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(Washington Post)   Oldest Bataan Death March survivor, who was told by a doctor not to expect to reach 50 given his war experiences, dies at 105   (washingtonpost.com) divider line 102
    More: Hero, Bataan Death March, Bataan, World War II, Japan Ground Self-Defense Force, Council Bluffs, marchers, complaints, experiences  
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7195 clicks; posted to Main » on 15 Aug 2011 at 9:10 PM (2 years ago)   |  Favorite    |   share:  Share on Twitter share via Email Share on Facebook   more»



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2011-08-15 08:55:30 PM
Not to be that guy, but how is this guy a hero for surviving the Bataan Death March?
 
2011-08-15 09:11:54 PM
That's a long time to twirl. He must have really strong wrists.
 
2011-08-15 09:12:02 PM

DamnYankees: Not to be that guy, but how is this guy a hero for surviving the Bataan Death March?


Grats, you're the new Skinnyhead.
 
2011-08-15 09:13:10 PM
I guess those surgeries that added 30-40 years to his life that he got in the future really outdid themselves.

/it's a sign you haven't RTFA if you don't get it
 
2011-08-15 09:14:21 PM

DamnYankees: Not to be that guy, but how is this guy a hero for surviving the Bataan Death March?


he·ro
/ˈhɪəroʊ/ Show Spelled[heer-oh] Show IPA
noun, plural -roes; for 5 also -ros.
1.
a man of distinguished courage or ability, admired for his brave deeds and noble qualities.
2.
a person who, in the opinion of others, has heroic qualities or has performed a heroic act and is regarded as a model or ideal

You don't think either of those apply?
 
2011-08-15 09:15:09 PM

kleppe: You don't think either of those apply?


Well I don't know anything about the man. He might have those qualities. But merely surviving something horrific doesn't really qualify for either of those, no.
 
2011-08-15 09:16:38 PM

DamnYankees: Not to be that guy, but how is this guy a hero for surviving the Bataan Death March?


Without the survivors the Japs could deny it ever took place.

There were no Simon Weisenthauls in Asia.
 
2011-08-15 09:17:45 PM
Whenever his friends would say "Hey, let's go for a walk" he would always say "No thanks!"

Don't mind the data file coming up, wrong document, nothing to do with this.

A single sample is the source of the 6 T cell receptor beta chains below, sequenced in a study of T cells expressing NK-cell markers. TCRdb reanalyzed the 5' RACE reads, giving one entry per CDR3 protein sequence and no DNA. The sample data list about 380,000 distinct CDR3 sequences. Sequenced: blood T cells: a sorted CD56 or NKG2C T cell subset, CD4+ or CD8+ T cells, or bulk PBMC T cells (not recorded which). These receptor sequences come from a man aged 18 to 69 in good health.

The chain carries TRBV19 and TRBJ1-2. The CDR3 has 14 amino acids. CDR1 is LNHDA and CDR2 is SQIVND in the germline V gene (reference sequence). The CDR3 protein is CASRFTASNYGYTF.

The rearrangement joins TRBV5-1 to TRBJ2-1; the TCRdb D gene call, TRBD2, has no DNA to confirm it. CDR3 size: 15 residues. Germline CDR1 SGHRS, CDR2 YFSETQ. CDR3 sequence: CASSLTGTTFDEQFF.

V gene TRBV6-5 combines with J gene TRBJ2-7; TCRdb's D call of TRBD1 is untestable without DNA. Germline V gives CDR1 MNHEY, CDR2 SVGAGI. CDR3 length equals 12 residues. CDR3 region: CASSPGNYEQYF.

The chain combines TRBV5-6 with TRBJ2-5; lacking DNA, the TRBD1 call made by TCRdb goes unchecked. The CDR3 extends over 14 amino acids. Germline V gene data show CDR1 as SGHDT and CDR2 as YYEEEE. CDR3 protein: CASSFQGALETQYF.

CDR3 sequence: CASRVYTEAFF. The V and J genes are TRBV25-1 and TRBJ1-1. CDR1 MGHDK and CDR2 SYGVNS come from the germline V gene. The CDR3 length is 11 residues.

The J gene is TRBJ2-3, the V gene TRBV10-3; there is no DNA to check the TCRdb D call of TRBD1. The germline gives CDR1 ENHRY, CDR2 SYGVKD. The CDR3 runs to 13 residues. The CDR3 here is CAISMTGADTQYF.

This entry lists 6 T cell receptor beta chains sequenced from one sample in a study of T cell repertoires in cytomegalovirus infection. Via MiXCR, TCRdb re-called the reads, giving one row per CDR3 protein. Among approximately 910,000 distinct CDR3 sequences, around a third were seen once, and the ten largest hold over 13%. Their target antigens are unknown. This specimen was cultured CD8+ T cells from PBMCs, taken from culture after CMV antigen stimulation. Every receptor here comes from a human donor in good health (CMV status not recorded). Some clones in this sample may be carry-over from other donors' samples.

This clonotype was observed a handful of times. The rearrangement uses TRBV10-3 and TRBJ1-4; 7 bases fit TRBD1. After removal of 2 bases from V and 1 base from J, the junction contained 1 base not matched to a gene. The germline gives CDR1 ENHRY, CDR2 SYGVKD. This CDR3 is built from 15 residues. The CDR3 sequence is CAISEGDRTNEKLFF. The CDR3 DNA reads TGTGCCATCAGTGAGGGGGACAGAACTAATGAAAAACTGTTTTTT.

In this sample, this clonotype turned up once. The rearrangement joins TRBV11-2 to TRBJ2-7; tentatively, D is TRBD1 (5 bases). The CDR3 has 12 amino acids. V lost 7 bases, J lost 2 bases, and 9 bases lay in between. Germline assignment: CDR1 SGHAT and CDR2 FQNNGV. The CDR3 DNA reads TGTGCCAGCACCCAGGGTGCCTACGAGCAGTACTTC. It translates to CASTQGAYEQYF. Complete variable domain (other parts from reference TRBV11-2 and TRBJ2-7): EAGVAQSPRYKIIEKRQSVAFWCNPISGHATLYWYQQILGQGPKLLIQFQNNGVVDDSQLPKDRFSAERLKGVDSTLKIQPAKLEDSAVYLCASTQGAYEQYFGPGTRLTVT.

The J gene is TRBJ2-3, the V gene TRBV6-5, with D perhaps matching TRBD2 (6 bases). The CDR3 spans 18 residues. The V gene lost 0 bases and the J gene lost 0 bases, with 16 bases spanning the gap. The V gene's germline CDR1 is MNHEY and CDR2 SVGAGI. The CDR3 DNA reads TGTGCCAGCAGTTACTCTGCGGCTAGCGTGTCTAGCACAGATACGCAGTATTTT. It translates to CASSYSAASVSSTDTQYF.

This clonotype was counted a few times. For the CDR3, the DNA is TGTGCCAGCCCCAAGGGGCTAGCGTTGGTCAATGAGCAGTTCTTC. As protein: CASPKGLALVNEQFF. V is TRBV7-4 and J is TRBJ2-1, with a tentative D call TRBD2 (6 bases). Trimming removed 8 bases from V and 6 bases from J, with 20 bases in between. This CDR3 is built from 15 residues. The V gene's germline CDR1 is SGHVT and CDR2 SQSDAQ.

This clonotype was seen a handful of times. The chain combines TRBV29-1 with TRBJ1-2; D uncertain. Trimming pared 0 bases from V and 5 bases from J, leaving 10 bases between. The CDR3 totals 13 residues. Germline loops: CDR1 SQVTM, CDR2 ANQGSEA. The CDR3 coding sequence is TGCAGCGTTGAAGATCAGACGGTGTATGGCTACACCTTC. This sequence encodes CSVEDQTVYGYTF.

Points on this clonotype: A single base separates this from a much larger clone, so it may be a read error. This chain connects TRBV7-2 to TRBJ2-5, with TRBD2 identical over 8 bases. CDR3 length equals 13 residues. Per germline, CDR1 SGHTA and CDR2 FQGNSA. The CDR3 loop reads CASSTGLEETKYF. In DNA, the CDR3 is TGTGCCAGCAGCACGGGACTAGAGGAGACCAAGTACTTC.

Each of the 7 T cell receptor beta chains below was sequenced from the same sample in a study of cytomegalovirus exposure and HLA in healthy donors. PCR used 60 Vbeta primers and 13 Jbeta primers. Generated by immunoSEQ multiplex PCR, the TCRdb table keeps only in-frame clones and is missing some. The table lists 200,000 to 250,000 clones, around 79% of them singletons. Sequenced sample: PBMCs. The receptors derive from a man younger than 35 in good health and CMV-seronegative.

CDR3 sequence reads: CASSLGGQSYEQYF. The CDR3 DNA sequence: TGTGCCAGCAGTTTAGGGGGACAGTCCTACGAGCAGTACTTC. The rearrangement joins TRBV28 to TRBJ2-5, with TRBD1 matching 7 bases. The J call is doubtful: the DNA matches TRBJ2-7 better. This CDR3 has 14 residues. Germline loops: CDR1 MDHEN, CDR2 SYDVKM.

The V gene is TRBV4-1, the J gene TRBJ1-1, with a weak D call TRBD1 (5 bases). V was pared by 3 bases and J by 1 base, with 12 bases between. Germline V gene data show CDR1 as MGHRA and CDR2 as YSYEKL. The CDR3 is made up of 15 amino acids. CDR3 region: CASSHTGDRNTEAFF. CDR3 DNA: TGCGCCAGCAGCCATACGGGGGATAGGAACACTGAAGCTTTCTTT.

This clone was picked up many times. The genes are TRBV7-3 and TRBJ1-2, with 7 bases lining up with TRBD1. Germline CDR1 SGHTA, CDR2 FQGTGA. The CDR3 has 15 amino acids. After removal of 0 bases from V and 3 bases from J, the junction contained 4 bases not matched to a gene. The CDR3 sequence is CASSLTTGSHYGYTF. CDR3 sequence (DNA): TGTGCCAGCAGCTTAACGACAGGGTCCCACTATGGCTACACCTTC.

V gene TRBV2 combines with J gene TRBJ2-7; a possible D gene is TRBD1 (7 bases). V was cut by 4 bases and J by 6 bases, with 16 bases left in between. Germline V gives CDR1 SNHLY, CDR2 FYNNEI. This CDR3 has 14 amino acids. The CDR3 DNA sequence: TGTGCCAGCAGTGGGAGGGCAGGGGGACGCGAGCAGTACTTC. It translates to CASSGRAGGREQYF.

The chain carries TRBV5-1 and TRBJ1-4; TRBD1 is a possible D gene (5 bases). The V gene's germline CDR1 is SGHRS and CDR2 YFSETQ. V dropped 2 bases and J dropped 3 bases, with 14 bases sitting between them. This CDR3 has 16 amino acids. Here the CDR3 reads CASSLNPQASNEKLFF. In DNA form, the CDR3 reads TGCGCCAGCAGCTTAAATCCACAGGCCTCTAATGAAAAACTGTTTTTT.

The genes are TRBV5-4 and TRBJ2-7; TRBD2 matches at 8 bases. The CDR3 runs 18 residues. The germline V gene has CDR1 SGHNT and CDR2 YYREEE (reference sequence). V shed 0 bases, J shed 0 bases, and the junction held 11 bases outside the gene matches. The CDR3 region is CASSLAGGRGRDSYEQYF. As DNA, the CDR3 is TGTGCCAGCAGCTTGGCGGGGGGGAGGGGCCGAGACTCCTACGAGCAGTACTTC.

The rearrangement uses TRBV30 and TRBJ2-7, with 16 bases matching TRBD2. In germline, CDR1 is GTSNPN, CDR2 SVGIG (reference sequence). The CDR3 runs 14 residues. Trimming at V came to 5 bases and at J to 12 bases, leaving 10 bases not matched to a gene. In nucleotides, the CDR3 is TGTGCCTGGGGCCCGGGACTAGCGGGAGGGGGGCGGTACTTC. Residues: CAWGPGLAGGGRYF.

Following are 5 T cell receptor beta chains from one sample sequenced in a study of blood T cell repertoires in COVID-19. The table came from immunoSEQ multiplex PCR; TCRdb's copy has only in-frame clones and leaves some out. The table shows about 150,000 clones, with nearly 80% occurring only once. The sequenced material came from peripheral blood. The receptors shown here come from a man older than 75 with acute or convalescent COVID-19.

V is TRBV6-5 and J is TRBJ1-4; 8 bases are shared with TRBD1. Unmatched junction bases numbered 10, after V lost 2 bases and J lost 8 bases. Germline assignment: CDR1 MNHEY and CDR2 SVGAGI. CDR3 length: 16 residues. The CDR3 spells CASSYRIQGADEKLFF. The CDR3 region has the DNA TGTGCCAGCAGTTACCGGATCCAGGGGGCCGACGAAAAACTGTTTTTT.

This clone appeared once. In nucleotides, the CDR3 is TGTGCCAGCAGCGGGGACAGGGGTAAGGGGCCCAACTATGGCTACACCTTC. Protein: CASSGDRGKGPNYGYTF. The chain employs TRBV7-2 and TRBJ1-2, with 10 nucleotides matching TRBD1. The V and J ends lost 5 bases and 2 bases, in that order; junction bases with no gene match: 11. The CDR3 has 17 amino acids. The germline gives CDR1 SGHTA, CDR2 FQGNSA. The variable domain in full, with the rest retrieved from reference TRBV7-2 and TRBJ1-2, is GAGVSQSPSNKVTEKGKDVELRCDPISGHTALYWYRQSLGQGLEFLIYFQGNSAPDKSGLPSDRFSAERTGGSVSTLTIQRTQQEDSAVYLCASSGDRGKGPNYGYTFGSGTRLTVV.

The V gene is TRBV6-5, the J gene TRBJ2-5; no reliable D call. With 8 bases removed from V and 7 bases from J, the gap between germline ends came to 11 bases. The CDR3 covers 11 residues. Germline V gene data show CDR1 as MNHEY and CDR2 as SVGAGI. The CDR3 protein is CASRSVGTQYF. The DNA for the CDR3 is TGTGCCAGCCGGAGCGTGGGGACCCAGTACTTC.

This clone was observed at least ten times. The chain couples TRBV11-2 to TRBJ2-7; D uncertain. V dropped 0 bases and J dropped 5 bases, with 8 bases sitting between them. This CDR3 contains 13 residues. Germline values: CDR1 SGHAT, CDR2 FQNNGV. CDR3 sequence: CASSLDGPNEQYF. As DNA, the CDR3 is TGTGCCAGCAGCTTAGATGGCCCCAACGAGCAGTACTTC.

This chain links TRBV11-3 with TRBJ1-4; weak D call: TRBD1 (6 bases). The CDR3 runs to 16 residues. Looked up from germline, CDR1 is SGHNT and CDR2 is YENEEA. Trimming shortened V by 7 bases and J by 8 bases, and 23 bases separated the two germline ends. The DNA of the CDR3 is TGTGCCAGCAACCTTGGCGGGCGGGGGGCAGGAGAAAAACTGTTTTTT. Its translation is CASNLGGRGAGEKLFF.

2011-08-15 09:17:52 PM

One Bad Apple: There were no Simon Weisenthauls in Asia.


That's interesting. I would actually bet there are, we just don't know about them.
 
2011-08-15 09:19:18 PM

DamnYankees: Not to be that guy, but how is this guy a hero for surviving the Bataan Death March?


He survived tremendous odds and unspeakable horrors. He deserves a statue, but instead our society wants to give a statue for some drunkard killed at a ballgame: Link (new window)

/Sorry, but the guy killed at the Rangers game doesn't deserve a statue.
 
2011-08-15 09:19:19 PM

DamnYankees: Not to be that guy, but how is this guy a hero for surviving the Bataan Death March?


I'd imagine many people would find it hard to live with themselves after such an experience, regardless of physical health. Survivor's guilt and all that. Also, from TFA, he documented the atrocities that the Japanese committed so that those who were responsible can be punished.
 
ZAZ [TotalFark]
2011-08-15 09:19:20 PM
Brown, recognized in 2007 at an annual convention of Bataan survivors as the oldest one still living

Is it still a convention if there is only one person?
 
2011-08-15 09:19:26 PM
I woulda just used a smoke bomb and grappling hook to get outta there.
 
2011-08-15 09:19:48 PM

DamnYankees: kleppe: You don't think either of those apply?

Well I don't know anything about the man. He might have those qualities. But merely surviving something horrific doesn't really qualify for either of those, no.



Hahahaha...you're an a$$, but thanks for playing.
 
2011-08-15 09:20:45 PM

DamnYankees: kleppe: You don't think either of those apply?

Well I don't know anything about the man. He might have those qualities. But merely surviving something horrific doesn't really qualify for either of those, no.


RTFA. He lived a full life and made a difference to a lot of people. And if you want a specific act of heroism, while he was imprisoned by the Japanese for three and a half years he helped build a radio out of stolen parts to keep the other POWs morale up.
 
2011-08-15 09:22:34 PM
*salutes* Heaven, send a cab to bring 'em home, because you'd have to be a dick to make that man walk.
 
2011-08-15 09:23:00 PM
shiat, I'm one depressed SOB and I've had tons of opportunities and relatively little hardships. This guy suffered some serious atrocities and went on to live a long life. That's heroic in my book.
 
2011-08-15 09:25:47 PM
Great Scott!
 
2011-08-15 09:26:24 PM
i125.photobucket.com
 
2011-08-15 09:26:49 PM
My Great Grandad survived the Bataan Death March. He smuggled an American Flag with him all along. He was sent to a prisoner of war camp in Japan and was forced to work twisting barbed wire by hand in a Japanese factory. He kept that flag under his bandages the whole time, switching it around. When the war ended, they raised that flag over the POW camp. He never really talked about it. He drank a lot, beat his kids and hated the Japs. It really farked him up.

/csb over
 
2011-08-15 09:27:40 PM

DamnYankees: Not to be that guy, but how is this guy a hero for surviving the Bataan Death March?


Obviously, you don't know what the Bataan Death March was. Look it up and then come back and apologize,
 
2011-08-15 09:28:51 PM
I tried to get in before "Sorry, not a hero!" but damn I had no chance this time.
 
2011-08-15 09:29:07 PM

shinjitsuism: DamnYankees: Not to be that guy, but how is this guy a hero for surviving the Bataan Death March?